hand-colored photographs

Posted in J. Paul Getty Museum, Photographs, Film, and Video

Opposites Attract

Tarascon / Charles Tarascon
Tarascon, 1852, Charles Nègre. Waxed paper negative with selectively applied pigment, 9 5/16 x 13 1/16 in. The J. Paul Getty Museum, 2015.43.9

For 19th-century photographers, the negative was the true work of art. More»

Also tagged , , , Leave a comment
Posted in J. Paul Getty Museum, Photographs, Film, and Video

Skeletons Carousing in Hell

Stereograph with skeletons and Satan / French, 1860s or 1870s

Skeletons in our closet. More»

Also tagged , , , , , Leave a comment
Posted in Art, Photographs, Film, and Video

A Love Story Told in Pictures

gm_342119EX2

The greatest romance of the 19th century, captured on camera. More»

Also tagged , , , Leave a comment
Posted in Education, Exhibitions and Installations, J. Paul Getty Museum, Photographs, Film, and Video

Making Over Early Photographs with Color

Luther Gerlach hand-colors a sepia photograph at an Artist-at-Work Demonstration

“First, ever so lightly, I take a little flesh-colored pigment and add a bit of color to his face,” said Luther Gerlach as he glided his brush over an old photograph of a boy clutching a hat. “Then let’s add… More»

Also tagged , , , , , , 1 Response
  • Facebook

  • Twitter

  • Tumblr

    • photo from Tumblr

      #ProvenancePeek: July 31

      Every art object has a story—not only of how it was made, but of how it changed hands over time until it found its current home. That story is provenance.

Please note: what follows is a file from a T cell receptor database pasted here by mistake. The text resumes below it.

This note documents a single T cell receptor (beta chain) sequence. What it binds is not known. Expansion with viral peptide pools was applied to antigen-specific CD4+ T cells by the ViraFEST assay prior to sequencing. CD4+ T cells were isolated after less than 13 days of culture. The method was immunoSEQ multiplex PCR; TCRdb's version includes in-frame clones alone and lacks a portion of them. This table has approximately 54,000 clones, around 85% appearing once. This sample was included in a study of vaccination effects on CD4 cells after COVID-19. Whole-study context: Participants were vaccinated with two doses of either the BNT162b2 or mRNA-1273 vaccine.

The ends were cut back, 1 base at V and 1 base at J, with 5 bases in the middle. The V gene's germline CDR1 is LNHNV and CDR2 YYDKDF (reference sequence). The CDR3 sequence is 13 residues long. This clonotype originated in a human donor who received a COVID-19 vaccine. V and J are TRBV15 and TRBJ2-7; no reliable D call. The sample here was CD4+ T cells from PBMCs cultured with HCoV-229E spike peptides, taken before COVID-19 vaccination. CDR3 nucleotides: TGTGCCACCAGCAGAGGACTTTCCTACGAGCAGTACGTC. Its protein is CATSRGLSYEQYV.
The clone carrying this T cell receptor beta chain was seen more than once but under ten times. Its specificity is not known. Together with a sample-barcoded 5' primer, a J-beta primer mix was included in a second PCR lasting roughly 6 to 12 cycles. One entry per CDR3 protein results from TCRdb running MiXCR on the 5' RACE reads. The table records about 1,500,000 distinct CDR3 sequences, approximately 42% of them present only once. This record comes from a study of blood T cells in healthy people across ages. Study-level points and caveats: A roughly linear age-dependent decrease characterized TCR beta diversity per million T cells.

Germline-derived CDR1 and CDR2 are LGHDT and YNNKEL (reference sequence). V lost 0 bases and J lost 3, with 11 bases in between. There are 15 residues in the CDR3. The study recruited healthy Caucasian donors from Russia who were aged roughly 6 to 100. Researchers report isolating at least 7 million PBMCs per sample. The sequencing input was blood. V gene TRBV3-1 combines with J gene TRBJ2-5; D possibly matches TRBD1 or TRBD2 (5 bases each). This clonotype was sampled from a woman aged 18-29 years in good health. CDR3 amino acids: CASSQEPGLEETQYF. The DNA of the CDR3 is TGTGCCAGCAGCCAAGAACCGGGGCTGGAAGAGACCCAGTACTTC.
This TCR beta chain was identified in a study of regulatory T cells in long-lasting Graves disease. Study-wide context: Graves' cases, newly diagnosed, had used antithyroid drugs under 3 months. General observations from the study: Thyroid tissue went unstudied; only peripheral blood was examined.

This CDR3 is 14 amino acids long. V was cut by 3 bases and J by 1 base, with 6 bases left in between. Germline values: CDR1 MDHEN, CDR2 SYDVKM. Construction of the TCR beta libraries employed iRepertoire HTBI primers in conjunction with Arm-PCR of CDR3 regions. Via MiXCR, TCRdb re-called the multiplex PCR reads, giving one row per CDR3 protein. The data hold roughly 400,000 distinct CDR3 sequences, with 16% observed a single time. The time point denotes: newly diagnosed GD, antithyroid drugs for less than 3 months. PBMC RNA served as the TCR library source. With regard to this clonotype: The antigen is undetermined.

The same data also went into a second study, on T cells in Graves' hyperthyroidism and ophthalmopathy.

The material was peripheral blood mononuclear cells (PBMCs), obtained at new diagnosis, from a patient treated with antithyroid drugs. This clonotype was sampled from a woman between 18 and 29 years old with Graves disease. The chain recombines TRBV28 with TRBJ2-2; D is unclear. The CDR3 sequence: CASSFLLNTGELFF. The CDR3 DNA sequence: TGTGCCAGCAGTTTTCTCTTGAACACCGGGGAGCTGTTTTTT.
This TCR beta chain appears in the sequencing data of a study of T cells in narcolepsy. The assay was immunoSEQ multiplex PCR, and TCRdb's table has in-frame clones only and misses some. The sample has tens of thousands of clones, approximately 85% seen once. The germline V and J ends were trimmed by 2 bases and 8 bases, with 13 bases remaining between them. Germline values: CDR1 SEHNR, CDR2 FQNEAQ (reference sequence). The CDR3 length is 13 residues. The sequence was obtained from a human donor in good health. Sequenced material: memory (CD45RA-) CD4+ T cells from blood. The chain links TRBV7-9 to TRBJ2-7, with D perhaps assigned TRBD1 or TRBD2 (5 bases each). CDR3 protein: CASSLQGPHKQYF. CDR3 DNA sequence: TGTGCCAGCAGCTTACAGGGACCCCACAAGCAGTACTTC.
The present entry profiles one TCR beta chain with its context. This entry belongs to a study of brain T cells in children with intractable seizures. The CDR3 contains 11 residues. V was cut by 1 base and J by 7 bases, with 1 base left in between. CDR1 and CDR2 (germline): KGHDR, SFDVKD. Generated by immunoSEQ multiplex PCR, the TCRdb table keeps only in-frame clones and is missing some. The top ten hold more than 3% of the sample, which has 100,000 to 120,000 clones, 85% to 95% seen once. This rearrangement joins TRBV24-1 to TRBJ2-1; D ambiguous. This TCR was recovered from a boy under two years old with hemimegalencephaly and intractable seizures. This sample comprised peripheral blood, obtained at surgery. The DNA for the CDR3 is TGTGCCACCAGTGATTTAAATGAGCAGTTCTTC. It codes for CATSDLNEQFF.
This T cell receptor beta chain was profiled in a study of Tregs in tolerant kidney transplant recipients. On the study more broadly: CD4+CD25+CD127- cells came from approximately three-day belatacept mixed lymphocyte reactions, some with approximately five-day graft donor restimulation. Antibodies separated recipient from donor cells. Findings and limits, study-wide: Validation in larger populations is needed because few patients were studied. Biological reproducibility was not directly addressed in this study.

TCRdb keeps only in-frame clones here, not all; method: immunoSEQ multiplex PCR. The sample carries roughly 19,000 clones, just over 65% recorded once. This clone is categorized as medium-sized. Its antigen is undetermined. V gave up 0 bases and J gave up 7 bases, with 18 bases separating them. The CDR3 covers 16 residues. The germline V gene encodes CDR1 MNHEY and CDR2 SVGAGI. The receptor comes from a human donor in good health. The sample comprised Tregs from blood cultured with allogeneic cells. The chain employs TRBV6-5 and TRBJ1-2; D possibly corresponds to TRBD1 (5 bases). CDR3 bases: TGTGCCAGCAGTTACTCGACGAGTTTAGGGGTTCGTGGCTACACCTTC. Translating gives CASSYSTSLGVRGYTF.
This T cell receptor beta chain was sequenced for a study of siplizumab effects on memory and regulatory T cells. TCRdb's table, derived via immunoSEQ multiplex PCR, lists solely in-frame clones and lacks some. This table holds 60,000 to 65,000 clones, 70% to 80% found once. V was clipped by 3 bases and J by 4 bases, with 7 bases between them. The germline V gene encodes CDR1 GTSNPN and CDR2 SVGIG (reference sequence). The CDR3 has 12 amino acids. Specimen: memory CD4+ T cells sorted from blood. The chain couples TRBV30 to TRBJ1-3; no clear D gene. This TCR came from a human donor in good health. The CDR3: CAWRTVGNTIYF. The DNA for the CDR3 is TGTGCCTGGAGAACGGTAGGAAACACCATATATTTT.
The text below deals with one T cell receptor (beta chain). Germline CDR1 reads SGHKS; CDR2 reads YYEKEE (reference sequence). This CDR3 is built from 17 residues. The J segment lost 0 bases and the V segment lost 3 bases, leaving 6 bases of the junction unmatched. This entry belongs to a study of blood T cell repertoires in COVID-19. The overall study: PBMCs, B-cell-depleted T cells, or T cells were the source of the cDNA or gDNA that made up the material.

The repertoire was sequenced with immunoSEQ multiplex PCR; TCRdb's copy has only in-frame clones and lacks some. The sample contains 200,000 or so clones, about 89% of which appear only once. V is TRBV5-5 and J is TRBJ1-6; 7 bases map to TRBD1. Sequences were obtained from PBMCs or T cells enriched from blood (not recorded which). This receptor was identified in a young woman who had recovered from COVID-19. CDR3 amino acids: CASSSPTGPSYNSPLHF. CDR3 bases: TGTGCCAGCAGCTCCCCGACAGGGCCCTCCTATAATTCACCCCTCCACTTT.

This small panel by Dutch master Gerrit Dou (photographed only in black and white) is now in the collection of the Sterling and Francine Clark Art Institute. It was sold to American collector Robert Sterling Clark, an heir to the Singer sewing machine fortune, in the summer of 1922.

      How do we know this? Archival sleuthing! A peek into the handwritten stock books of M. Knoedler & Co. (book 7, page 10, row 40, to be exact) records the Dou in “July 1922” (right page, margin). Turning to the sales books, which lists dates and prices, we again find the painting under the heading “New York July 1922,” with its inventory number 14892. A tiny “31” in superscript above Clark’s name indicates the date the sale was recorded.

      M. Knoedler was one of the most influential dealers in the history of art, selling European paintings to collectors whose collections formed the genesis of great U.S. museums. The Knoedler stock books have recently been digitized and transformed into a searchable database, which anyone can query for free.

      Girl at a Window, 1623–75, Gerrit Dou. Oil on panel, 10 9/16 x 7 ½ in. Sterling and Francine Clark Art Institute, Williamstown, Massachusetts


      #ProvenancePeek is a monthly series by research assistant Kelly Davis peeking into #onthisday provenance finds from the M. Knoedler & Co. archives at the Getty Research Institute.

      07/31/15

  • Flickr